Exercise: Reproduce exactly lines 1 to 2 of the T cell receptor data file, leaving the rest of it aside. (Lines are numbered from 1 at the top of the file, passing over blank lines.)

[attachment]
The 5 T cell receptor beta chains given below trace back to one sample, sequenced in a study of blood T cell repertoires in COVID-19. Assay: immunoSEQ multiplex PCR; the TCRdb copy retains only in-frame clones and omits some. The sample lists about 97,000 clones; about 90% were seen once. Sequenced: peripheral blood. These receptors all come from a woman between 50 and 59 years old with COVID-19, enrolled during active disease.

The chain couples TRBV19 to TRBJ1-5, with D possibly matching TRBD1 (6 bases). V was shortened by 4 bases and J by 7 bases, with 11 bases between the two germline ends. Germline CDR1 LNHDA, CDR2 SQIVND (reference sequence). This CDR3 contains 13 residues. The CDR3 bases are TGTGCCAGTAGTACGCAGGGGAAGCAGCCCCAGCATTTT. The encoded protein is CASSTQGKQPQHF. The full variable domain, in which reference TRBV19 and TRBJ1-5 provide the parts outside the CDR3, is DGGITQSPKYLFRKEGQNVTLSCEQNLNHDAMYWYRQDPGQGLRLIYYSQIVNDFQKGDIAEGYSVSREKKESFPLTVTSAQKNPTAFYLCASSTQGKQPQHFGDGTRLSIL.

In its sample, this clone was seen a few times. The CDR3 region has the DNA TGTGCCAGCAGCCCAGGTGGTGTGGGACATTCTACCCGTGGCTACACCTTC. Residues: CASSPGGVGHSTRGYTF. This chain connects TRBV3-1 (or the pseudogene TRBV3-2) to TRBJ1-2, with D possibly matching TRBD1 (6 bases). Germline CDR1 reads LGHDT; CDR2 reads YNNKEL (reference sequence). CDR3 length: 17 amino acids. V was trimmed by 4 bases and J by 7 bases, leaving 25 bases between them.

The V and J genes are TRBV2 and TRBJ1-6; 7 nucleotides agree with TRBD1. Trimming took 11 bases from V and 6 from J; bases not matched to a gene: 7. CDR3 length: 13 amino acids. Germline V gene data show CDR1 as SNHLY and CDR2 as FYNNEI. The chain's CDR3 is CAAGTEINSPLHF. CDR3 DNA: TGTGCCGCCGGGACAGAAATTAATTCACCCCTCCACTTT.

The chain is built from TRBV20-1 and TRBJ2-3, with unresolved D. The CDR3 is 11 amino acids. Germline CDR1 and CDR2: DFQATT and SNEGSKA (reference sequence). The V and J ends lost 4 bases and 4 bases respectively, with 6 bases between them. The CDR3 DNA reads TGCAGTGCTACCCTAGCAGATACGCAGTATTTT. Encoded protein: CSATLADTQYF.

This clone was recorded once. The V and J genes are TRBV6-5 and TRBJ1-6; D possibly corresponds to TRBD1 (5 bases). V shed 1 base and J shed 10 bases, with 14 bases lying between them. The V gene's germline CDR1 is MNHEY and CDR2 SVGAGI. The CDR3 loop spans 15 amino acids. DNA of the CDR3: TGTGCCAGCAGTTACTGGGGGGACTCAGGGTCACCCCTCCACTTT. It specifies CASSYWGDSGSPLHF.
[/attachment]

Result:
The 5 T cell receptor beta chains given below trace back to one sample, sequenced in a study of blood T cell repertoires in COVID-19. Assay: immunoSEQ multiplex PCR; the TCRdb copy retains only in-frame clones and omits some. The sample lists about 97,000 clones; about 90% were seen once. Sequenced: peripheral blood. These receptors all come from a woman between 50 and 59 years old with COVID-19, enrolled during active disease.

The chain couples TRBV19 to TRBJ1-5, with D possibly matching TRBD1 (6 bases). V was shortened by 4 bases and J by 7 bases, with 11 bases between the two germline ends. Germline CDR1 LNHDA, CDR2 SQIVND (reference sequence). This CDR3 contains 13 residues. The CDR3 bases are TGTGCCAGTAGTACGCAGGGGAAGCAGCCCCAGCATTTT. The encoded protein is CASSTQGKQPQHF. The full variable domain, in which reference TRBV19 and TRBJ1-5 provide the parts outside the CDR3, is DGGITQSPKYLFRKEGQNVTLSCEQNLNHDAMYWYRQDPGQGLRLIYYSQIVNDFQKGDIAEGYSVSREKKESFPLTVTSAQKNPTAFYLCASSTQGKQPQHFGDGTRLSIL.